Former U.S. Secretary of Defense Donald Rumsfeld elevated the words “known and unknown” to high art forms.
In essence, Rumsfeld was referring to both the intended and, more importantly, unintended consequences of policy decisions on difficult and often intractable issues. Indeed, in 2011, it is the unintended consequences of what is taking place in North Africa, the Middle East and South Asia that should trouble us most.
During even the most frightening moments of the Cold War, the threat of nuclear Armageddon provided the interesting consequence of preventing war between East and West. One metaphor describing this standoff was two scorpions in a bottle stinging each other to death. Fortunately, one of the scorpions had a fatal DNA strain that caused its self-destruction. Unfortunately, identifying similar strains among the many crises of today and those arising tomorrow is more difficult.
In Libya, the largely predictable consequence of international military action to prevent Moammar Gadhafi from wholesale murder of civilians is a likely stalemate with him remaining in power. As Geoffrey Kemp of the Center for the National Interest recently pointed out, Tehran and Pyongyang have taken careful note of what happens when an otherwise weak state gives up its nuclear option, a consequence that surely couldn’t have been intended by the decision to establish the no-fly zone.
In Egypt, as that country lurches toward an uncertain future, helping the rise of Islamist parties wasn’t intended by U.S. pressure on President Hosni Mubarak to stand down.
Islamist doesn’t mean radical as in the extreme perversions of Islam. However, the next Egyptian government is likely to re-examine the peace treaty with Israel and could possibly decide it was time to reassess or revoke parts of it. The regional and geostrategic consequences of such a step, if it occurs, will be profound.
In Yemen, the battle apparently has become a blood feud between President Ali Abdullah Saleh and his former closest ally Maj. Gen. Ali Mohsin al Ahmar over who rules. The West needs Saleh in the fight against al-Qaida. Ahmar appears to be better disposed toward the fundamentalists although no one can be certain. Supporting Saleh especially as violence provokes civil war is distasteful at best. But Ahmar replacing Saleh could give al-Qaida a boost — inadvertent consequences of the first magnitude.
Arnaud de Borchgrave, United Press International editor at large and a senior adviser at the Center for Strategic and International Studies, supports the Kemp thesis on the consequences of Gadhafi foregoing his bomb and reports that Saudi Arabia is already seriously considering a nuclear option vis-a-vis Iran.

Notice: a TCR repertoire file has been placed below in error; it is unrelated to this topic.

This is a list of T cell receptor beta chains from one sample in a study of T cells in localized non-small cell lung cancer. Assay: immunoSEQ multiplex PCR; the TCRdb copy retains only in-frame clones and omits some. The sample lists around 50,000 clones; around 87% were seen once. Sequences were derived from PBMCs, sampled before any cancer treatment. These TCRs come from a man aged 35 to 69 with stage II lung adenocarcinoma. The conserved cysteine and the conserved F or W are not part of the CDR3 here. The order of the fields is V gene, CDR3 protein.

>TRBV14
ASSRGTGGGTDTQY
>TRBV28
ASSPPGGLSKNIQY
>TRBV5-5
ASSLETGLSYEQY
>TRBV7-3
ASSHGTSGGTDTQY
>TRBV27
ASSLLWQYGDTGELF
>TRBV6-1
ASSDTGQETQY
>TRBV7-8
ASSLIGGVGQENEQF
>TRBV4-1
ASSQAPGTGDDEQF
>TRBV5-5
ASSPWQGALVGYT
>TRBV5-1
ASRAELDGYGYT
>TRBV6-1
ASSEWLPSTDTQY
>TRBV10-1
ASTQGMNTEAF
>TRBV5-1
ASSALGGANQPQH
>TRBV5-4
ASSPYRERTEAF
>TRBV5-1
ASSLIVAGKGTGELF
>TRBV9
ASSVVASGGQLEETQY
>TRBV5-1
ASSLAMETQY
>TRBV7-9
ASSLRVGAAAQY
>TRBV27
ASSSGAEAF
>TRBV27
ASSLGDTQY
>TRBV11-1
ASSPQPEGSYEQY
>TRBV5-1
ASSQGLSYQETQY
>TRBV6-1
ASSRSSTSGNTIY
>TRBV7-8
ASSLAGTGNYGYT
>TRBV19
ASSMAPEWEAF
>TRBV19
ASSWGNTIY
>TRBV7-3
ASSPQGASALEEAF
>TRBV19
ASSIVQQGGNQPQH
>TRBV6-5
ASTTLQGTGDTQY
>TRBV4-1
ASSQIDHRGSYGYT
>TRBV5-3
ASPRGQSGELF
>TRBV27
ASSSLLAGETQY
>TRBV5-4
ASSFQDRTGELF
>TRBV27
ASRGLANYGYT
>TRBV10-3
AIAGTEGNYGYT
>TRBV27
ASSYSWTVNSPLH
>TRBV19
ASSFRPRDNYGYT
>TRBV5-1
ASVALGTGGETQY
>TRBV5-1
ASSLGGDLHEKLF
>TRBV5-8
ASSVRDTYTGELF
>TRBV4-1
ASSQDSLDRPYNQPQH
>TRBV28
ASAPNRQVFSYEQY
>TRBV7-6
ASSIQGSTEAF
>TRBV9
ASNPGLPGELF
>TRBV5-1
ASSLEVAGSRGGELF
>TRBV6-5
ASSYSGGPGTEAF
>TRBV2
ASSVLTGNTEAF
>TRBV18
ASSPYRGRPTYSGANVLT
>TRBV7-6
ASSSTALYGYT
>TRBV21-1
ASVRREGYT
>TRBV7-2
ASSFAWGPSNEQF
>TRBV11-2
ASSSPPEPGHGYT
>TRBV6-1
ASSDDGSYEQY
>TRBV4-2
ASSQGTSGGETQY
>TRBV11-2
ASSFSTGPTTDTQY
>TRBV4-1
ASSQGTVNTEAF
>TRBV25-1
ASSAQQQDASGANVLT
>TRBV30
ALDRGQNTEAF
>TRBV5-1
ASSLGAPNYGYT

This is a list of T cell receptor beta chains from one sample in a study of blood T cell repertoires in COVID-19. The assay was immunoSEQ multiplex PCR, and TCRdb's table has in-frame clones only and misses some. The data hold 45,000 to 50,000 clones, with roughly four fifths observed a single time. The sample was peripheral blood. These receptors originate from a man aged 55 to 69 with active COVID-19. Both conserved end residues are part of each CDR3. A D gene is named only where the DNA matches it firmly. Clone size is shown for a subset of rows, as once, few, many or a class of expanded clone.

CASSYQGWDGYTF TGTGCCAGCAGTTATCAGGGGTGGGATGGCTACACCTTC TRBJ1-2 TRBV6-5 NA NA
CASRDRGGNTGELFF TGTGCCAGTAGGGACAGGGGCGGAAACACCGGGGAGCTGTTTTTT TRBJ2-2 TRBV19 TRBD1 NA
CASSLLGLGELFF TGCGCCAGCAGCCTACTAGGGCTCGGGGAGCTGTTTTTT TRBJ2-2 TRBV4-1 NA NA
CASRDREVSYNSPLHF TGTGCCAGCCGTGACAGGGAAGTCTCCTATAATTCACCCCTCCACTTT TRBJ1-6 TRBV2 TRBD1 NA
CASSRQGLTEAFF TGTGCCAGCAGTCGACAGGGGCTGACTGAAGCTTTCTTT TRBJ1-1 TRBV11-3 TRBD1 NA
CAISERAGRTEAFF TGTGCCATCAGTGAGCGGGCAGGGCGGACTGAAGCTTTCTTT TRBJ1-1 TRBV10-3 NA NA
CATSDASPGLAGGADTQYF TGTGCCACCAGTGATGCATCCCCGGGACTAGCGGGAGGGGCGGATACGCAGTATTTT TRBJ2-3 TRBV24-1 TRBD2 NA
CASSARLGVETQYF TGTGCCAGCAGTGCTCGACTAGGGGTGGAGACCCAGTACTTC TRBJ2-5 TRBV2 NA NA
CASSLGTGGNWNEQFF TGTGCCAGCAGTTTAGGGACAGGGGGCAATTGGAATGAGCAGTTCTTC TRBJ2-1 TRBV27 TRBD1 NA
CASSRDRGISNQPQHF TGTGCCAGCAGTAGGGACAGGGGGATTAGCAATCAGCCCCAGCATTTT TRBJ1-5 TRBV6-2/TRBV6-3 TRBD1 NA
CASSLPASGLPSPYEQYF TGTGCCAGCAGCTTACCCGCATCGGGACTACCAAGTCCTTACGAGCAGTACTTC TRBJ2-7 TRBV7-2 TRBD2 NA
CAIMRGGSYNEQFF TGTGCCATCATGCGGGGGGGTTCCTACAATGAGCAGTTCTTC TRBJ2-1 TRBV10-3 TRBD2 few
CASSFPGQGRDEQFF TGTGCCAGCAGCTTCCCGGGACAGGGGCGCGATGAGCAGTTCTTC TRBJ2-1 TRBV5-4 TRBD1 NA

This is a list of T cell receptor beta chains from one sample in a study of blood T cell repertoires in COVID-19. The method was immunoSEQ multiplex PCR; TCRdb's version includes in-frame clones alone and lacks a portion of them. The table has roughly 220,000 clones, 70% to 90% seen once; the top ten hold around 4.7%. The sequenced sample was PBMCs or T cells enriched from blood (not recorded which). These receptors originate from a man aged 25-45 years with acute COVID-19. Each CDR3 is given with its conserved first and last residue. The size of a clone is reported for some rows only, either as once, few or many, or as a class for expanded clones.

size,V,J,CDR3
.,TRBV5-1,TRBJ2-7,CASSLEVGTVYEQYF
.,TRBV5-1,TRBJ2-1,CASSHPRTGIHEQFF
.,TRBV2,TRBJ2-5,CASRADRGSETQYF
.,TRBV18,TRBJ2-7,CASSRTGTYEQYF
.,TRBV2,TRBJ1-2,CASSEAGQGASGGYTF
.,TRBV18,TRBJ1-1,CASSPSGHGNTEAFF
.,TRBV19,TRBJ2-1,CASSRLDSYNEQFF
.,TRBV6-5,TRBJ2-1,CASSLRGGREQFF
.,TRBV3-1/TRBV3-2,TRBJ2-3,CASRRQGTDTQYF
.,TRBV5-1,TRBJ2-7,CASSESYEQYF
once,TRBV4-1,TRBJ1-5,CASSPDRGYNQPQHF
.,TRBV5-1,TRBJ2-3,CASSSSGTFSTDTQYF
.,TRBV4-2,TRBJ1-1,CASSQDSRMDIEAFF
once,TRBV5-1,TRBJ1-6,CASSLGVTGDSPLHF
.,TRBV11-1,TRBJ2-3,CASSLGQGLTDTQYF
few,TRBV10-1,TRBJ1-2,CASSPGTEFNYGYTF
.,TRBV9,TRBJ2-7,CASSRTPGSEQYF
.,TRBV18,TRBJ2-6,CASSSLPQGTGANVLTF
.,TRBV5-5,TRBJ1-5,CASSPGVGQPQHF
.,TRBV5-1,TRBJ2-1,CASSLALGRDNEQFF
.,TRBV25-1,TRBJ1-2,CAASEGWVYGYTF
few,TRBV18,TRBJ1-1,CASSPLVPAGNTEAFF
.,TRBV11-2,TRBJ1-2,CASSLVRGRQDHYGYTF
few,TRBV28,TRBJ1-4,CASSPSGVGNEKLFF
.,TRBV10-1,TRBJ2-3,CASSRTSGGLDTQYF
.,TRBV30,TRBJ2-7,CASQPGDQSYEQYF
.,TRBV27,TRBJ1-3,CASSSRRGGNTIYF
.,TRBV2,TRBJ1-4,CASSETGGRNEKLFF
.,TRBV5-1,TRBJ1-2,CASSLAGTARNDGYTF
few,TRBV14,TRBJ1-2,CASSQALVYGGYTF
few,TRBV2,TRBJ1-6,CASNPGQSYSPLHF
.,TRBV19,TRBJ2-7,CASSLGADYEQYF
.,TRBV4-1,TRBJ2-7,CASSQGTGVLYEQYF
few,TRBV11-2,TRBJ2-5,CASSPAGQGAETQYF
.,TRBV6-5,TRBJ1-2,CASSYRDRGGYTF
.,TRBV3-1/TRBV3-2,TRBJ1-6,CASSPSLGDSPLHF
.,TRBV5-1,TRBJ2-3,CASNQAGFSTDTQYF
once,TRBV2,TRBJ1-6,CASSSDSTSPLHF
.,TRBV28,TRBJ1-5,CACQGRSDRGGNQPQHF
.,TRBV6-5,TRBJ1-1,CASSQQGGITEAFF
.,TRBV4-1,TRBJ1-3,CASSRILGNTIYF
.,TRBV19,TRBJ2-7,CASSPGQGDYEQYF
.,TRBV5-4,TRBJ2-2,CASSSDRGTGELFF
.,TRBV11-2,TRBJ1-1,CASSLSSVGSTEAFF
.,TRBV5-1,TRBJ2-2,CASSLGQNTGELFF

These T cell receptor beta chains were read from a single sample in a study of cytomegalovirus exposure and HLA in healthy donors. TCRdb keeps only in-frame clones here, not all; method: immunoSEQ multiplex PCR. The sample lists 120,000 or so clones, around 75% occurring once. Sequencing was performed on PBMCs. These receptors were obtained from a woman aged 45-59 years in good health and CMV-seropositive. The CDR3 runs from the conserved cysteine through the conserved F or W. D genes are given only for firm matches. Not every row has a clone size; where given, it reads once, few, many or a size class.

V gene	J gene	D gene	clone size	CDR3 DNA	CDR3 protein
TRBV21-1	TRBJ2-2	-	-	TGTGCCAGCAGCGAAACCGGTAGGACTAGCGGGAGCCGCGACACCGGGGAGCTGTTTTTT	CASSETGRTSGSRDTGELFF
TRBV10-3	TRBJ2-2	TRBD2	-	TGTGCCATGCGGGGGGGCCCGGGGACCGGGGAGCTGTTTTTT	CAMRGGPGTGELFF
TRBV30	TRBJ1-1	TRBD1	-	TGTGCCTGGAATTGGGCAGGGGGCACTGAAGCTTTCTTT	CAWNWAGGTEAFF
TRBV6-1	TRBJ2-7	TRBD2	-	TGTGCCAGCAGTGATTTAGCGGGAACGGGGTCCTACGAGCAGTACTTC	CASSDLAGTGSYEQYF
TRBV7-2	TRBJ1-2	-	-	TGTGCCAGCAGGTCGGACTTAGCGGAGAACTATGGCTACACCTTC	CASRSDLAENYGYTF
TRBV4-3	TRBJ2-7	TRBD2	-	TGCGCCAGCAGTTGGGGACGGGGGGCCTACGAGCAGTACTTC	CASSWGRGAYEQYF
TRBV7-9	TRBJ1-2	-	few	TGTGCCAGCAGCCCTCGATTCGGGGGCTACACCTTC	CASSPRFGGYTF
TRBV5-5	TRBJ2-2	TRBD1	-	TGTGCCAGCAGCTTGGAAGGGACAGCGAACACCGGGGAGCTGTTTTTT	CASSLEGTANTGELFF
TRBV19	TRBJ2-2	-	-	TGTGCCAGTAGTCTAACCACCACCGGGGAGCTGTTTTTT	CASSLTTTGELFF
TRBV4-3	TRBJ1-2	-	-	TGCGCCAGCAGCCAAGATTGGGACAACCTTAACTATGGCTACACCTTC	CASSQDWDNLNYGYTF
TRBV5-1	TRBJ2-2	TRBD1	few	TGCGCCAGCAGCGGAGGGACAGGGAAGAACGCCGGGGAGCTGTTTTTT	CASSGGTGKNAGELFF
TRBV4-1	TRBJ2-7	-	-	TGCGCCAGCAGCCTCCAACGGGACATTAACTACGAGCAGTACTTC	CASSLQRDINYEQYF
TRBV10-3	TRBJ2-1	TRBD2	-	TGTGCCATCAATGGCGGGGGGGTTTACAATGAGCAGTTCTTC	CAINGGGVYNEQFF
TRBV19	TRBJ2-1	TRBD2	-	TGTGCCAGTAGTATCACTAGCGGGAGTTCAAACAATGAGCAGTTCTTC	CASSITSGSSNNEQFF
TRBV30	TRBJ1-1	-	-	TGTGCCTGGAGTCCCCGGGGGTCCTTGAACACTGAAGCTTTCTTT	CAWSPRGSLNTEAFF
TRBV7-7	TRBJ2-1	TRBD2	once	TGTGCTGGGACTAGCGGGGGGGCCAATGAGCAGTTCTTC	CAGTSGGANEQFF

Whether intended or not, the last thing needed is a nuclear arms race in that or any other part of the world with the likelihood of the most unintended consequences imaginable. And, of course other oil-rich states in the Persian Gulf could follow suit.
In Afghanistan U.S. Army Gen. David Petraeus is modestly bullish on the progress of military operations while continuing to caution that the situation is “fragile and reversible.” Opinion polls in Afghanistan reinforce this optimism with four of five Afghans favorably supporting President Hamid Karzai and a majority describing life as getting better.
Yet many rightly worry over the lack of governance and development on the civilian side. The tension between tactical military progress and failure or success of governance and development inevitably will provoke unintended consequences and not necessarily good ones.
In Pakistan, U.S.-Pakistani relations will take a long time to recover from the release of CIA contractor Raymond Davis. Largely unreported, Pakistan recently expelled some 330 U.S. “diplomats” — read CIA — and is preparing to expel more.
Pakistani Army Chief General A.P. Kayani publicly chastised the United States for a Predator strike that killed 40 Pakistanis. The U.S. version was that these were Taliban hiding in the open to disguise their meeting. Pakistan rejected that interpretation.
Worse, Kayani has privately warned the United States that if another mistaken attack happens again, the consequences will be serious.
These and other major problems won’t disappear as did the Soviet Union. Worse, unlike World War II or the Cold War, no single threat or danger will coalesce into a single strategy or policy for success. The times are untidy — a euphemism for complex, complicated and dangerous.
Three actions are critical. First, a strategic approach that integrates these diverse challenges to find interconnections and pressure points and achievable and well-stated aims and objectives is imperative. This is called strategic thinking. Second, integrated planning not merely across regions and related issues such as energy, instability and extremism but across government is essential. Third, the president must exercise strong leadership to accomplish both.
This White House, as others, will assert this is being done. If it is, it is well-disguised and isn’t working — the worst of all unintended consequences.
Harlan Ullman is Senior Advisor at the Atlantic Council, Chairman of the Killowen Group that advises leaders of government and business, and a frequent advisor to NATO. This article was syndicated by UPI. Image credit: Reuters.